Native Mac OSX Application for Inkscape
Ultimately, we want signed DMG (non-X) releases of Inkscape 1.0. This is a top request from many of our users and sponsors.
This means we need to compile Inkscape with Quartz but without X11 and against Gtk3 instead of Gtk2, with current Inkscape master. Since it will still use Gtk this isn't "Native" in the truest sense of the word, but it will adhere closely to the standard Mac user experience.
This is a master issue for outlining the problem space and linking all bug reports relevant to creation of a native Mac package. We don't need to link every bug related to Mac, just issues involving the packaging itself, feature development needs, and severely critical bugs.
From what I have gathered, it sounds like we can break this problem up into a few discrete pieces:
(1) Legacy package maintenance
Legacy packages include the various XQuartz (X11-based) packages currently in use for distributing the 0.92x version of Inkscape. There have been several different packaging solutions, including through MacPorts and HomeBrew. Many of our current bug reports and discussions are about these legacy packages; some issues will still be relevant with a native package, some won't.
(2) Dependency versions
Gtk and assorted libs are moving targets, version-wise. Tracking the bleeding edge can be problematic, suggesting using some defined snapshot of them, possibly even shipping them ourselves in the image. This sounds like something that needs more exploration to find the most maintainable solution that gives users the right balance of installation convenience and support.
(3) CMake packaging improvements
Paths to the share folder, and probably other platform specific stuff could be rolled into the CMake rules, like we've done with Win32. I don't know what the state of this is, but I expect the more we can properly bake into our core CMake scripts, the more maintainable this all will be longer term.
(4) UI/UX glitches and styling issues
Things like the behaviors of popup menus and stuff need tweaking. Probably a lot will end up being Gtk upstream troubles, which we'll either need to fix ourselves and send patches upstream, or add workarounds in Inkscape itself. In either case, we need to build a list of upstream bugs to keep track of.
In addition to behavioral problems are also going to be some stylistic oddness - things that work ok functionally but just don't "look" right on a Mac: Spacing of widgets, appearance of custom UI elements, order of things in menus, etc.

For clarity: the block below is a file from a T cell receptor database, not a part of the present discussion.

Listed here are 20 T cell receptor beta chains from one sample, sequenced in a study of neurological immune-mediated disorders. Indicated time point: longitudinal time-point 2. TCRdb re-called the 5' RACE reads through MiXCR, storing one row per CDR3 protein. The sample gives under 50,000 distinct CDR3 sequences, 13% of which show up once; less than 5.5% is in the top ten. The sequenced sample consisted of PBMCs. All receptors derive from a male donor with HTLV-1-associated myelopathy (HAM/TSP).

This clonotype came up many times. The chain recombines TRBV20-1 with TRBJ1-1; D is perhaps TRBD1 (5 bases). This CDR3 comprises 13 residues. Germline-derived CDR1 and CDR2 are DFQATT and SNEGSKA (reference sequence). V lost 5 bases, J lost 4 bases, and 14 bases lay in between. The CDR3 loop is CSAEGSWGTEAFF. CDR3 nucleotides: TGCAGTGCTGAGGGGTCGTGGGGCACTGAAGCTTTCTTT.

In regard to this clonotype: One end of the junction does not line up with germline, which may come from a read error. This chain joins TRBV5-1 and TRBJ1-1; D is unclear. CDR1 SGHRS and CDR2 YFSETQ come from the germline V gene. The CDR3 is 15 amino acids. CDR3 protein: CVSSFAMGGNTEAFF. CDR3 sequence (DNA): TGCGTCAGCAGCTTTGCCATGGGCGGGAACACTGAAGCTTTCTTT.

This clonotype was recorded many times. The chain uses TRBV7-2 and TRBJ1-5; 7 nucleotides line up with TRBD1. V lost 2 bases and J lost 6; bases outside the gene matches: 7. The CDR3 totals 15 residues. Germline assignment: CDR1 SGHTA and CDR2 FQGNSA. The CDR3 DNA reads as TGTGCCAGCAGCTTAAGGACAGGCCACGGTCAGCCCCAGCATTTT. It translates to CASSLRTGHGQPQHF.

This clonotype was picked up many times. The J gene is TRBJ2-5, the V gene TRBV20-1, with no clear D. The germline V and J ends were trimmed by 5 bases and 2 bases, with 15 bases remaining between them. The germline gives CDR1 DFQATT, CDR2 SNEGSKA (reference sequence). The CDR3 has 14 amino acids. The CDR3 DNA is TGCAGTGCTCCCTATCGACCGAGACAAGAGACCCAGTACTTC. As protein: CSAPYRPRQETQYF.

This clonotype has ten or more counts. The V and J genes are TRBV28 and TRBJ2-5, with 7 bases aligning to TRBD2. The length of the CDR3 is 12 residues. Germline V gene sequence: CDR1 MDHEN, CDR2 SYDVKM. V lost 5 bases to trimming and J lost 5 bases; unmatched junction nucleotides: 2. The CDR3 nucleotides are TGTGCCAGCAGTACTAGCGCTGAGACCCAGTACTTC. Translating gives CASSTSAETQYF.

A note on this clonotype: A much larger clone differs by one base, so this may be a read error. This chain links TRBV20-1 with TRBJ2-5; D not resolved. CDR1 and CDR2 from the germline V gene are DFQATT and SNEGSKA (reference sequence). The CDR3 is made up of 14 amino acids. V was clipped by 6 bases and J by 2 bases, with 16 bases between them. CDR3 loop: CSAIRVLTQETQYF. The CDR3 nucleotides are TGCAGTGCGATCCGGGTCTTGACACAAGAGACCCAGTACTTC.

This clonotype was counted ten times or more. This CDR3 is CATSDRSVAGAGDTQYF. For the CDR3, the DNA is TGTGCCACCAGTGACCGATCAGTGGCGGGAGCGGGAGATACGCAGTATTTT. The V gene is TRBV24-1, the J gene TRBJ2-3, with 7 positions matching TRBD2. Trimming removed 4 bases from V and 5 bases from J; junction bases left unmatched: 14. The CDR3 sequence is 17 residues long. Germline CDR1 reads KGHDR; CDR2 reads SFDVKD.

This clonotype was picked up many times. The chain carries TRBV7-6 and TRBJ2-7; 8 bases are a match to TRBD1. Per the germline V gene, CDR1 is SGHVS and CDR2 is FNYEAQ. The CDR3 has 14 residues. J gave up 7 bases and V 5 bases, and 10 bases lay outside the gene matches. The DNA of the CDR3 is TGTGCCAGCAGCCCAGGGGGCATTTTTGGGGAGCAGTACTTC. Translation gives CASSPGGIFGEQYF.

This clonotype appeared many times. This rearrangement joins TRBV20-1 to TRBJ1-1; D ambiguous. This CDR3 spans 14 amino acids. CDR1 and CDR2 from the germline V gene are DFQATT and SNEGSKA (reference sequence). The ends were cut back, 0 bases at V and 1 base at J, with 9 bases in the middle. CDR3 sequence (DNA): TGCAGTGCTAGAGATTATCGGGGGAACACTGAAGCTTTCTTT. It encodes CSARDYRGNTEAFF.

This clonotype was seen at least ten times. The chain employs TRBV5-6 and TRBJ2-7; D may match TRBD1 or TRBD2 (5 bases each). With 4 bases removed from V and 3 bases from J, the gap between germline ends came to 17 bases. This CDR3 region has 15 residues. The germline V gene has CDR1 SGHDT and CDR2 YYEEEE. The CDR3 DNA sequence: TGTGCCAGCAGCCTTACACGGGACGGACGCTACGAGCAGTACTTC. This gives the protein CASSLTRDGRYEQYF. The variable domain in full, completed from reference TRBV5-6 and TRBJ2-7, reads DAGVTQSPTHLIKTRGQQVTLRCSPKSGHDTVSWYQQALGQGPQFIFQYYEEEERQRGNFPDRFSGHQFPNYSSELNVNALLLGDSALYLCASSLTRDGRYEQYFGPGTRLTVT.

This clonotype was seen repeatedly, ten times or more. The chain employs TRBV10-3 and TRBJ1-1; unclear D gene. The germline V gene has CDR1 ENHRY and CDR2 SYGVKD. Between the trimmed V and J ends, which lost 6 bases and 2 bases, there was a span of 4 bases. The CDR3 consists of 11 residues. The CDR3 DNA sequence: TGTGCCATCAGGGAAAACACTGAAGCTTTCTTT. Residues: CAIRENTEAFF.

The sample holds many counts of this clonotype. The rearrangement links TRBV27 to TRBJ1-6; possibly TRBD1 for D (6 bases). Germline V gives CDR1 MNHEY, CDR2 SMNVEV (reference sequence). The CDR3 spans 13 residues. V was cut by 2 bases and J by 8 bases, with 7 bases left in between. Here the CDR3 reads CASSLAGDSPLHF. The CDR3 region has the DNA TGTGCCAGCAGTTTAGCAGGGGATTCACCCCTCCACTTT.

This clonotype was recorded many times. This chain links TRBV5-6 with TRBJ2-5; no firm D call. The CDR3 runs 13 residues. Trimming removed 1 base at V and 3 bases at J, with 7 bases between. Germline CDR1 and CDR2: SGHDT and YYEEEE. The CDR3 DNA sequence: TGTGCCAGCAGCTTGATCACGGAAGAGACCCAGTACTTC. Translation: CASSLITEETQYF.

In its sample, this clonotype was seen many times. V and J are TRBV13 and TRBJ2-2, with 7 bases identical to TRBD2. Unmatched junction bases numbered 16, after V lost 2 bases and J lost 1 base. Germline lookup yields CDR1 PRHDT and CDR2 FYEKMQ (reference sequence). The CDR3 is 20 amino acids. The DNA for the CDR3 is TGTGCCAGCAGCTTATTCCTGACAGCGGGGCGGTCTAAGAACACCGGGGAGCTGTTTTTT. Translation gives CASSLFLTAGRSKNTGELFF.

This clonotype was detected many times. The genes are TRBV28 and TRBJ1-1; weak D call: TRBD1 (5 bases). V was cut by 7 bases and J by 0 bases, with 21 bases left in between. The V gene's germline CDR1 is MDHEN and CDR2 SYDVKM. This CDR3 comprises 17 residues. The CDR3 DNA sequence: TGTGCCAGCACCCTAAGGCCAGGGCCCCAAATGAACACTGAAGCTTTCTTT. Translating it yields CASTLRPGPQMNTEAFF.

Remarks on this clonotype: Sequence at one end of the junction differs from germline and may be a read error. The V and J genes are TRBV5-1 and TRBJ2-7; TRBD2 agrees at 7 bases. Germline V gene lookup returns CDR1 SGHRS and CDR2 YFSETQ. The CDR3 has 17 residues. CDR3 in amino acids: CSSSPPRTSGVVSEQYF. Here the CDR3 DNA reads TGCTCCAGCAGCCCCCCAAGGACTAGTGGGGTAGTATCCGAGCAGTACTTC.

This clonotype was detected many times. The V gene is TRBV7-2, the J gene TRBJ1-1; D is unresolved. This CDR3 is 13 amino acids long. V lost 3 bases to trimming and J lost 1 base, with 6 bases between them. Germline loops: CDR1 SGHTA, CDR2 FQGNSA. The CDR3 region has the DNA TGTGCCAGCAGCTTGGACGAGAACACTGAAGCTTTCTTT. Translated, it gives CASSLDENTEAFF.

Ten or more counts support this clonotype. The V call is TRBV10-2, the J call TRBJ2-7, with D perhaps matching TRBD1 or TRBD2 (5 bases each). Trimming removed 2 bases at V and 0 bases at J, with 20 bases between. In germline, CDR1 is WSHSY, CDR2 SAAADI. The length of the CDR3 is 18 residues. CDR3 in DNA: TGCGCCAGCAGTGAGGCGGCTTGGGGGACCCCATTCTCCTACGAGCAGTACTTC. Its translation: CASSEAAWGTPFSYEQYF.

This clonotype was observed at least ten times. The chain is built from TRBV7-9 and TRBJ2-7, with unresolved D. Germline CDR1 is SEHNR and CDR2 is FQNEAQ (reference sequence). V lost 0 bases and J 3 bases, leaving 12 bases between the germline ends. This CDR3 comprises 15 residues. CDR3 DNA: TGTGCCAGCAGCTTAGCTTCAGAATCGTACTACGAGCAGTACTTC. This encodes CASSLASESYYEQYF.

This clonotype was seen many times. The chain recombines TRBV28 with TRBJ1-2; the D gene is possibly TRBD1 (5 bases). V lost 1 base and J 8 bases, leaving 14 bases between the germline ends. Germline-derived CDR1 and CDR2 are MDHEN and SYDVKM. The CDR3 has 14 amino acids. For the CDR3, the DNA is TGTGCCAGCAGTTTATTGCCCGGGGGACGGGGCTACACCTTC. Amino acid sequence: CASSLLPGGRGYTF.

(5) Native packaging maintenance efforts
If I understand right, Valerioa (and capin maybe?) have worked thorough a lot of the actual problems in getting a native (or native-looking?) build working. Sounds like it needs some productization attention though, to reduce the number of "hacky" steps needed, and maybe get all the fixes integrated properly into the mainline codebases.
(6) Desktop integration
- Preferences handling
- Application and user data files
- Shared resources
- Mapping the XDG spec to the conventions used on Mac OS X
- Default paths
- Copy and Paste
- Native menu integration (e.g. file and print)
(7) External tool integration
For file format conversion, filters, and extensions we use various 3rd party tools, e.g. Ghostscript, GIMP, etc. For tools that have good Mac ports we should integrate with them directly, rather than running them on the command line. For tools that do not have Mac ports, we should look at a) replacing them with equivalent functionalities already present on Mac, b) creating and providing our own packages of these tools, or c) including them in the DMG bundle (which we generally try to avoid to keep file size down).
There are going to be several different angles to testing. The packaging correctness and general installation experience need tested. The basic software functionality needs acceptance-level testing. The UI needs UX testing for fit and function with the OS. Bug reports on all discovered issues need filed with good write ups, appropriately tagged, and prioritized.
(9) Maintenance documentation
A "paint by numbers" style document of the procedure for producing packages when a new Inkscape release is put out, to save future packaging volunteers time and confusion. These directions will need to be kept up to date and authoritative.
The end result package needs to be formally signed by us. I'm told there is a $99 cost to get a Developer subscription, which lasts 4-5 years and provides a signing cert that can be used to sign the .app using the
codesign command. For listing the app in the MacApp store there is an annual renewal fee. Some additional research should be done to see if there's any other steps needed.